Comedian (2019), a sculptural intervention by Italian conceptual artist Maurizio Cattelan that consists of a banana affixed to the gallery wall with duct tape, has lost none of its a-peel. On 27 April, an art student from Seoul National University who was visiting the Cattelan exhibition WE at Seoul’s Leeum Museum of Art removed the banana from the wall, ate it and then taped the peel back to the wall.
The student, later identified as Noh Huyn-soo, told Korean broadcaster KBS that “damaging a work of modern art could also be (interpreted as a kind of) artwork”, according to Korea Herald. Noh told museum workers that he had skipped breakfast that day and was hungry. He added, “Isn’t it taped there to be eaten?”
Video of the incident shows him eating the work with minimal protests and no intervention from museum staff. During its display at the museum, Comedian’s banana is reportedly replaced every two to three days. Informed of the incident, Cattelan told BBC News, “No problem at all.”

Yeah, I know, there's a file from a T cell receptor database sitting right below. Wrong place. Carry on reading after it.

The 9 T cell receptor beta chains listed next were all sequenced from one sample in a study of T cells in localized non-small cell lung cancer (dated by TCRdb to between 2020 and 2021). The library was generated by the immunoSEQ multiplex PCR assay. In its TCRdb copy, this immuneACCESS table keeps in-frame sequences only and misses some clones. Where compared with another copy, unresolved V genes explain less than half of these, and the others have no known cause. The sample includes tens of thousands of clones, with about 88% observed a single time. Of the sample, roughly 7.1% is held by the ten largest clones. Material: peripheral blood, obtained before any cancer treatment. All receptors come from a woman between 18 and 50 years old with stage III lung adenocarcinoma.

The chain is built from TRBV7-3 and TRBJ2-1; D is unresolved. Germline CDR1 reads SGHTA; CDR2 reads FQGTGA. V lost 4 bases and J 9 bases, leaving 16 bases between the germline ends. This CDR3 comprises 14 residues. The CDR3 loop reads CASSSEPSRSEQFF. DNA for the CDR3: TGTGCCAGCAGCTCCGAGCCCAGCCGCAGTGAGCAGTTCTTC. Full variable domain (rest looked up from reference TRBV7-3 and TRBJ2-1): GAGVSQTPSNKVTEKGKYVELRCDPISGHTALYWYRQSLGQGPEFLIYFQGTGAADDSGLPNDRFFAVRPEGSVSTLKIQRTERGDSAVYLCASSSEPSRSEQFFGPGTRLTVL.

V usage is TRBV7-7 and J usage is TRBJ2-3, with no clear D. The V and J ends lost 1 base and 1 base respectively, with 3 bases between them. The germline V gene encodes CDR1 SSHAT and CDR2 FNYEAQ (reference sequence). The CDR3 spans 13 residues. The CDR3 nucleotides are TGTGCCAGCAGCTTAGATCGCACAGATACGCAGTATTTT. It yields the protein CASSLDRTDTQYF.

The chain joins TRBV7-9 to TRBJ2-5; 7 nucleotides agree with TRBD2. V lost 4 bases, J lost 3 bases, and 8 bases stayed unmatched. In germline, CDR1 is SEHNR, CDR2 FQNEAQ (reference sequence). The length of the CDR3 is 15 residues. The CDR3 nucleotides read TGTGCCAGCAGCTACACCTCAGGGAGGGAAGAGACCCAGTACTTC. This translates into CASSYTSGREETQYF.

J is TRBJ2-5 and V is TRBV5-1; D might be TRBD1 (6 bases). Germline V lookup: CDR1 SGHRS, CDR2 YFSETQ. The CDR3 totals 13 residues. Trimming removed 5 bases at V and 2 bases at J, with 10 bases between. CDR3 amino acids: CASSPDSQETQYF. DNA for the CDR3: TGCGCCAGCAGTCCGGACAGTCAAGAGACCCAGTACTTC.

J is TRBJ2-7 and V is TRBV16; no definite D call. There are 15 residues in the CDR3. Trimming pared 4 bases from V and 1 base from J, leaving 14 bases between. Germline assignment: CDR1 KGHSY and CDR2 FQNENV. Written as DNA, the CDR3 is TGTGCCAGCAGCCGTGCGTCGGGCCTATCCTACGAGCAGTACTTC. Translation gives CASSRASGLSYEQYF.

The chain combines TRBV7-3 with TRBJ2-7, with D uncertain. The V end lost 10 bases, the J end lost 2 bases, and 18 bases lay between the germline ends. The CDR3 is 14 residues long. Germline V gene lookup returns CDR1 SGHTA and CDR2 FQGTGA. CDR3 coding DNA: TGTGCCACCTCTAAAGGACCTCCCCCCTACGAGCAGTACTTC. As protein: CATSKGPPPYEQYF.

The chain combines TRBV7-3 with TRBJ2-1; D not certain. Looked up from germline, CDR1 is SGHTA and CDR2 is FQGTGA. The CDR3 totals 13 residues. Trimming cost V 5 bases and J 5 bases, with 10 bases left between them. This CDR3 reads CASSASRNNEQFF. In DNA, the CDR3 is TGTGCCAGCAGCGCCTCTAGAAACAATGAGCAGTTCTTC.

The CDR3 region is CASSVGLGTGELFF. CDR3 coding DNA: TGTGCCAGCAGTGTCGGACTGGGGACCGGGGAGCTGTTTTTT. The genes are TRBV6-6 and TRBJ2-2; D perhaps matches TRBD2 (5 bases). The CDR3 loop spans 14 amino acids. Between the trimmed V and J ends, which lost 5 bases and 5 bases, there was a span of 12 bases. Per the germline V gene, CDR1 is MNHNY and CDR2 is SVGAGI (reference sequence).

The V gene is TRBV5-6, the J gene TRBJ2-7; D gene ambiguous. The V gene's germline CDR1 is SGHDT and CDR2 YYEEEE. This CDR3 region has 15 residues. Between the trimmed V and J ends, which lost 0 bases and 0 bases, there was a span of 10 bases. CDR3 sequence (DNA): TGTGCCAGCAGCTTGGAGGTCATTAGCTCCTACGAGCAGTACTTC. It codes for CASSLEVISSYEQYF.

This is not the first time another artist has seized upon the potential for interactivity in Cattelan’s irreverent work. During its first public display at the Art Basel in Miami Beach fair in 2019, the performance artist David Datuna similarly ate the banana, dubbing his act a performance, titled Hungry Artist. It became the focal point of his solo show the following February at New York’s Ca’d Oro gallery.
Three editions of Comedian, which sparked a global media frenzy—with reactions to the work ranging from humour and memes to outrage and indignation—sold for $120,000 during Art Basel in Miami Beach. The following year, one of those editions was gifted to the Guggenheim Museum in New York. It is unclear who loaned the edition on view in Maurizio Cattelan: WE (until 16 July) at the Leeum Museum of Art, but the work is evidently still ripe for comedy.